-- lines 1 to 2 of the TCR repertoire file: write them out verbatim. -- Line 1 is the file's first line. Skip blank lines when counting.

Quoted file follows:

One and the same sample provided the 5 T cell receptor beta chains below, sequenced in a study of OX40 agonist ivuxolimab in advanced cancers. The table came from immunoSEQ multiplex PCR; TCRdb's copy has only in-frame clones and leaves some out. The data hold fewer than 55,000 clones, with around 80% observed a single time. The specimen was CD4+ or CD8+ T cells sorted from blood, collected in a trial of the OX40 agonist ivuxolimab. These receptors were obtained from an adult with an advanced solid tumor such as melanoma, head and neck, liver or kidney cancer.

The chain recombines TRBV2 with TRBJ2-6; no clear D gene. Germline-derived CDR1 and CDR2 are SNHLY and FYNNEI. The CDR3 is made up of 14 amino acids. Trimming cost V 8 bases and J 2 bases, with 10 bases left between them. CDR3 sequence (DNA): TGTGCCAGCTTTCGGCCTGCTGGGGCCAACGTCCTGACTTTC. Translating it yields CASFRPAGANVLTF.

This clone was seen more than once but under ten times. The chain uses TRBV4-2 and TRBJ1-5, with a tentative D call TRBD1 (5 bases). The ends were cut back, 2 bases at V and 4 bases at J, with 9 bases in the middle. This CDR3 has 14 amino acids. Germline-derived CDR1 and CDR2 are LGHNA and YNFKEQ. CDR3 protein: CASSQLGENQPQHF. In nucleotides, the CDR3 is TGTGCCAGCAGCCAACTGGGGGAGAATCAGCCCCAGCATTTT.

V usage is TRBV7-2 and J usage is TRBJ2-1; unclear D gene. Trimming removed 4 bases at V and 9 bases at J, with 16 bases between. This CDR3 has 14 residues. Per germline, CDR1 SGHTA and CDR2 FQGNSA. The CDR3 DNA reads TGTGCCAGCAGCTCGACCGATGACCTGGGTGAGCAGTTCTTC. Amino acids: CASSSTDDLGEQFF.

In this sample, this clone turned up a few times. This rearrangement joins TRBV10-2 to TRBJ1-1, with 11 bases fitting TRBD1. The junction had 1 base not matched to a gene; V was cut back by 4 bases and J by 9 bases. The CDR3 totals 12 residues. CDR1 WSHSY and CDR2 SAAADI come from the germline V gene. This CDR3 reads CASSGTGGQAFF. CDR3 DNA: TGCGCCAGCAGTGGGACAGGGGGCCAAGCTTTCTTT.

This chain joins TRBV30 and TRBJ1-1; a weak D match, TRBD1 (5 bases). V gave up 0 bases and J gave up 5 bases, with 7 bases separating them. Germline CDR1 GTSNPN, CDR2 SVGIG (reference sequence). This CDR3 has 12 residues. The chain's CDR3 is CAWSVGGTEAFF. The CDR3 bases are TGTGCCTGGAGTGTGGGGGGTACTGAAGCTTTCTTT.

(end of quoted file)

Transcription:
One and the same sample provided the 5 T cell receptor beta chains below, sequenced in a study of OX40 agonist ivuxolimab in advanced cancers. The table came from immunoSEQ multiplex PCR; TCRdb's copy has only in-frame clones and leaves some out. The data hold fewer than 55,000 clones, with around 80% observed a single time. The specimen was CD4+ or CD8+ T cells sorted from blood, collected in a trial of the OX40 agonist ivuxolimab. These receptors were obtained from an adult with an advanced solid tumor such as melanoma, head and neck, liver or kidney cancer.

The chain recombines TRBV2 with TRBJ2-6; no clear D gene. Germline-derived CDR1 and CDR2 are SNHLY and FYNNEI. The CDR3 is made up of 14 amino acids. Trimming cost V 8 bases and J 2 bases, with 10 bases left between them. CDR3 sequence (DNA): TGTGCCAGCTTTCGGCCTGCTGGGGCCAACGTCCTGACTTTC. Translating it yields CASFRPAGANVLTF.